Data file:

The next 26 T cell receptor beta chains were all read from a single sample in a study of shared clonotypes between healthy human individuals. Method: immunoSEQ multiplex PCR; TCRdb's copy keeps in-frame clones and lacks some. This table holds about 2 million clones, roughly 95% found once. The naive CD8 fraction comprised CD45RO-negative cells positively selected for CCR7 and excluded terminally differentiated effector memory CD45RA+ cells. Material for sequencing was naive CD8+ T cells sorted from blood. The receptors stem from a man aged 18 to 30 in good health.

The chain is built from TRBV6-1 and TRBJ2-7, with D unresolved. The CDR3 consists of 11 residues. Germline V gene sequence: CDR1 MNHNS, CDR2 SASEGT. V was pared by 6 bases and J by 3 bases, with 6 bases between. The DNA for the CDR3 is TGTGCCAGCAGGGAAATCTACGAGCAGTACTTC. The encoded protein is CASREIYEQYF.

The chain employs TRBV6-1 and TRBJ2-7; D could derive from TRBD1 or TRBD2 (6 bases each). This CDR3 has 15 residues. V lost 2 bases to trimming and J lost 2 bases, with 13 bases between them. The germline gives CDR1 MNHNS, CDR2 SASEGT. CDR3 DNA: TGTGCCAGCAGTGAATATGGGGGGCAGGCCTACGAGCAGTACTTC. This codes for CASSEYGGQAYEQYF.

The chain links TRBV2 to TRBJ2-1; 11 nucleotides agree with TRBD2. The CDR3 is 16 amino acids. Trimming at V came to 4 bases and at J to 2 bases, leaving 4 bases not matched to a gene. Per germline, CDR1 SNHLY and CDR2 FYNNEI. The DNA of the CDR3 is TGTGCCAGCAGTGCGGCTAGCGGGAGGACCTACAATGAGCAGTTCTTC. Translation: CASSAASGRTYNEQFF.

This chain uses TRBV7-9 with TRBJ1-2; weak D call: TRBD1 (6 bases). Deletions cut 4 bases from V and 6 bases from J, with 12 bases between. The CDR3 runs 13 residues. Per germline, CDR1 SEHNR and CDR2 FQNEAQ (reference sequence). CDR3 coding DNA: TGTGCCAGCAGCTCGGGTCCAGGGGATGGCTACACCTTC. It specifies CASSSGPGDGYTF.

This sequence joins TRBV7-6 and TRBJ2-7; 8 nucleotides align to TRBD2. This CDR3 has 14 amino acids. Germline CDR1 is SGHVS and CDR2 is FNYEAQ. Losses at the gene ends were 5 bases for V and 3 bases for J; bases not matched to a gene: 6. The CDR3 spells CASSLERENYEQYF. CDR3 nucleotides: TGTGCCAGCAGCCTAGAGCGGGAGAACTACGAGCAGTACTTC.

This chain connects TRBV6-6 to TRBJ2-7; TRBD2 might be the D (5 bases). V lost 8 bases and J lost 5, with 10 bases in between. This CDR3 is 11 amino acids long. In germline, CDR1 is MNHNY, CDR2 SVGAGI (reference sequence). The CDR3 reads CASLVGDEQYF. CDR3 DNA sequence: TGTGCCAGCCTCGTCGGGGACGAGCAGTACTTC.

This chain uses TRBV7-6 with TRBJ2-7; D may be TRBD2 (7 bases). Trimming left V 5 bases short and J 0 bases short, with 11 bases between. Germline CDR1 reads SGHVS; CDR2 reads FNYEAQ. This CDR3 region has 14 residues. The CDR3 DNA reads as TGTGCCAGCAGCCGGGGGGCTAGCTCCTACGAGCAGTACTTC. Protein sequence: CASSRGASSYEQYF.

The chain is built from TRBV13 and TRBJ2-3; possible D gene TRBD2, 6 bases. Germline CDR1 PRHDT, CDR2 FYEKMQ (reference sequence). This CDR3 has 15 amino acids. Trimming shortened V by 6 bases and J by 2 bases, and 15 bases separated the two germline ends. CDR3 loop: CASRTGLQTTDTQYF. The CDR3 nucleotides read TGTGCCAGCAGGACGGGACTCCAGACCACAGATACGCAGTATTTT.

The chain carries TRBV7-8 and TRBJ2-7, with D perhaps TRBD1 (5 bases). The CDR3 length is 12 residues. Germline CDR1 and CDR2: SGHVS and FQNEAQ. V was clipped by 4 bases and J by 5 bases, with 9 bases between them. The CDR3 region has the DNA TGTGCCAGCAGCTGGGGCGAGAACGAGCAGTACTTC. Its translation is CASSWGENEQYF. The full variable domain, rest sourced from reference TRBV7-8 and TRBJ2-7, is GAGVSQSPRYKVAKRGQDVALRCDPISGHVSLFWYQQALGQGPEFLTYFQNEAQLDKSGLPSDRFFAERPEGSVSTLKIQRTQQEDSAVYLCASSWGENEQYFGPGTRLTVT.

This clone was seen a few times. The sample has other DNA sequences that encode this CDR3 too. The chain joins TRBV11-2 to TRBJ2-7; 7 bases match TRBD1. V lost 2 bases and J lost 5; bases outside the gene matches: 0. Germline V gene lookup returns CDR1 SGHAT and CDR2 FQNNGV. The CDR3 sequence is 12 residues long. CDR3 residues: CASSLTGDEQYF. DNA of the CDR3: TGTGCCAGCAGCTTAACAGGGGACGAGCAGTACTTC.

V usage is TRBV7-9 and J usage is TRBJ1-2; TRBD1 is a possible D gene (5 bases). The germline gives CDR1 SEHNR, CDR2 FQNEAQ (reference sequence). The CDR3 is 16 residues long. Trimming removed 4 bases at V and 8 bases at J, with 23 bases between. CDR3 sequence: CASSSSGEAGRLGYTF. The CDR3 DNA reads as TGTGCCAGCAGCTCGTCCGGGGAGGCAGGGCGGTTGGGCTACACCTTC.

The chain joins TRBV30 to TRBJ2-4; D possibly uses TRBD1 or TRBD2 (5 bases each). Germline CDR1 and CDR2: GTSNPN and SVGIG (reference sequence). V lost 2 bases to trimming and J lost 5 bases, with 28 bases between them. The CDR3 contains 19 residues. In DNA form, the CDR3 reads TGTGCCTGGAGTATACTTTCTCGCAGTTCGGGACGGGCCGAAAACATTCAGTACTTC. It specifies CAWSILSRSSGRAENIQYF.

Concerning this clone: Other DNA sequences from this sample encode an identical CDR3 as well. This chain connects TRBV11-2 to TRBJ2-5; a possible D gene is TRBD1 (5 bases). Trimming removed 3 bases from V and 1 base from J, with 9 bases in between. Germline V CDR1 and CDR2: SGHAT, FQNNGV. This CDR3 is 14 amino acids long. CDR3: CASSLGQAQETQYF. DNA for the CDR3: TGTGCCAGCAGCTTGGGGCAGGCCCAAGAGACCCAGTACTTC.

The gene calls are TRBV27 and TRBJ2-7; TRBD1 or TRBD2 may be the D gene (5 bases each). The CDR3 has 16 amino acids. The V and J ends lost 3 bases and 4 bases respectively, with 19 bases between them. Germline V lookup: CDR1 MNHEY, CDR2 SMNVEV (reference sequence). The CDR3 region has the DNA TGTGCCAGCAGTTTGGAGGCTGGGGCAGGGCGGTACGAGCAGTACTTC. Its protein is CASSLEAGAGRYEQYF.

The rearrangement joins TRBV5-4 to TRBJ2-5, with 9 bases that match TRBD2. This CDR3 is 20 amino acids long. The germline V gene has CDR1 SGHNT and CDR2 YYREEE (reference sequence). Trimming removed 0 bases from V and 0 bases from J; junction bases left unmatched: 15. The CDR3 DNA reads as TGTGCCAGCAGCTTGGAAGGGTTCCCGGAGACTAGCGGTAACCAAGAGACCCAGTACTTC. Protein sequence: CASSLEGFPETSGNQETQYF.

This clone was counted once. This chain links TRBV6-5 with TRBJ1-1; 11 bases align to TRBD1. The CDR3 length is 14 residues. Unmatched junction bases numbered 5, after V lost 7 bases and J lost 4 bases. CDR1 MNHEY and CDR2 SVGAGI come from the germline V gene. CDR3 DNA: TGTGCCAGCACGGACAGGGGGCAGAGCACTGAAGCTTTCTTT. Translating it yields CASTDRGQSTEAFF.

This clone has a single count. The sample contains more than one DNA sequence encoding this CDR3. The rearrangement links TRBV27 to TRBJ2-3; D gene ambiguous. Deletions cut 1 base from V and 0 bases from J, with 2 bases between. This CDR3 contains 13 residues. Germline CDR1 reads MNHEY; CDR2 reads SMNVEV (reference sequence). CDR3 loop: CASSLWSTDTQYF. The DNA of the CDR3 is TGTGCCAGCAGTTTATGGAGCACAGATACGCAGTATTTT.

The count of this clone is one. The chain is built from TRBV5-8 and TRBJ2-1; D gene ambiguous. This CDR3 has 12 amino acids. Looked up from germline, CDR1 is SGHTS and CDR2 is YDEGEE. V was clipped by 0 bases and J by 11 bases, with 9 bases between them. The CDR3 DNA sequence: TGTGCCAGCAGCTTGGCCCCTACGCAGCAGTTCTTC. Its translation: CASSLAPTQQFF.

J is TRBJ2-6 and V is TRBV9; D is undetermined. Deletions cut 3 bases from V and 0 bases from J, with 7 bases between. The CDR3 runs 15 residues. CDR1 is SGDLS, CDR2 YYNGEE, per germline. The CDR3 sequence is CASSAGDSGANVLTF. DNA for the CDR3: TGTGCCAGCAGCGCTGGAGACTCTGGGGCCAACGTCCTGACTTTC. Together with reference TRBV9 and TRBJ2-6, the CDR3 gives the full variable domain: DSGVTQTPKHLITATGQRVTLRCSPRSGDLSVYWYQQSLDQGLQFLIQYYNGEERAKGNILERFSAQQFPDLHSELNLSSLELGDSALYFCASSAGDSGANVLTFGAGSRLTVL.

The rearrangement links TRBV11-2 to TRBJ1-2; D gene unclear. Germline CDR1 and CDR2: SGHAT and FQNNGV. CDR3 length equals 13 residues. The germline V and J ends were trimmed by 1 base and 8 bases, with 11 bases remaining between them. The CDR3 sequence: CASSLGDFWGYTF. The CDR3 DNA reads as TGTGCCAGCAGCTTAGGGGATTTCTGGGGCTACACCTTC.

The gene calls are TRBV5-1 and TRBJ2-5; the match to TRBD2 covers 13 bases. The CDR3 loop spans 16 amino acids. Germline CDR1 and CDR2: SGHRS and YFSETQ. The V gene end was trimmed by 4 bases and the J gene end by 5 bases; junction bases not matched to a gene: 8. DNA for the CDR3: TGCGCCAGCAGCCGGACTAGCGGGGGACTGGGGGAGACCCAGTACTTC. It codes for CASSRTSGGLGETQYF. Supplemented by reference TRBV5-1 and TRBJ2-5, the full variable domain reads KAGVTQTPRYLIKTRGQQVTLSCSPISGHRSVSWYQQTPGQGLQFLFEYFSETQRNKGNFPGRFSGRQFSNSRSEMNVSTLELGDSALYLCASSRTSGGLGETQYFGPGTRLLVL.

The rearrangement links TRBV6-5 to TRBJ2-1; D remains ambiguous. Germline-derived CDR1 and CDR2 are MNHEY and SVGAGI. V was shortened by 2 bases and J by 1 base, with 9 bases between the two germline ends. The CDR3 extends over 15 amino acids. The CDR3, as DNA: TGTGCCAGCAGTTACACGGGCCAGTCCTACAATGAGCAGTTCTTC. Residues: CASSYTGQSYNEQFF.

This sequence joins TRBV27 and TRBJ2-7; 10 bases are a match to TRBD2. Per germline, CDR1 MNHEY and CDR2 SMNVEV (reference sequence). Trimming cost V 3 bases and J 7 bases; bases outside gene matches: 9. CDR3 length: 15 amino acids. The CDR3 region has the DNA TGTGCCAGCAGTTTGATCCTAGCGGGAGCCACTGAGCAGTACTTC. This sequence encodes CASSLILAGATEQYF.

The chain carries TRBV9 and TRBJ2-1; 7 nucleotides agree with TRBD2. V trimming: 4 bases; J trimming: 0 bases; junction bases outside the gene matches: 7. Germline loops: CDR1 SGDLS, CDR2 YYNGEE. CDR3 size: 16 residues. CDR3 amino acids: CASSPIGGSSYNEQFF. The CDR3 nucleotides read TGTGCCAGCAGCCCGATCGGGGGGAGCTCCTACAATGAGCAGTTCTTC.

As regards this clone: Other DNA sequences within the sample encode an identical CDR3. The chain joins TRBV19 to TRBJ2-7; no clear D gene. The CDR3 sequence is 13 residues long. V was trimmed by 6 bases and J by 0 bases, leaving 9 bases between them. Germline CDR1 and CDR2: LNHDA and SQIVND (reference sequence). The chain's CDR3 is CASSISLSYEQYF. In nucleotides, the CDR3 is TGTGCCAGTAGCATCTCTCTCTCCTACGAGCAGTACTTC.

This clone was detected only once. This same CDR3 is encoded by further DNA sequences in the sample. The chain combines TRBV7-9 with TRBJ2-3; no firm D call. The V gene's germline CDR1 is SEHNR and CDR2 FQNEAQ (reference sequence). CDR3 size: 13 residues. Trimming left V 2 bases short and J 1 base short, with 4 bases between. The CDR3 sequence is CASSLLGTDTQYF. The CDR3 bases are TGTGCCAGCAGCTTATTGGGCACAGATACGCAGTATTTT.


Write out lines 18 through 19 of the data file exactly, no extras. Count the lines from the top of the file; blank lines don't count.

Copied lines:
This clone has a single count. The sample contains more than one DNA sequence encoding this CDR3. The rearrangement links TRBV27 to TRBJ2-3; D gene ambiguous. Deletions cut 1 base from V and 0 bases from J, with 2 bases between. This CDR3 contains 13 residues. Germline CDR1 reads MNHEY; CDR2 reads SMNVEV (reference sequence). CDR3 loop: CASSLWSTDTQYF. The DNA of the CDR3 is TGTGCCAGCAGTTTATGGAGCACAGATACGCAGTATTTT.

The count of this clone is one. The chain is built from TRBV5-8 and TRBJ2-1; D gene ambiguous. This CDR3 has 12 amino acids. Looked up from germline, CDR1 is SGHTS and CDR2 is YDEGEE. V was clipped by 0 bases and J by 11 bases, with 9 bases between them. The CDR3 DNA sequence: TGTGCCAGCAGCTTGGCCCCTACGCAGCAGTTCTTC. Its translation: CASSLAPTQQFF.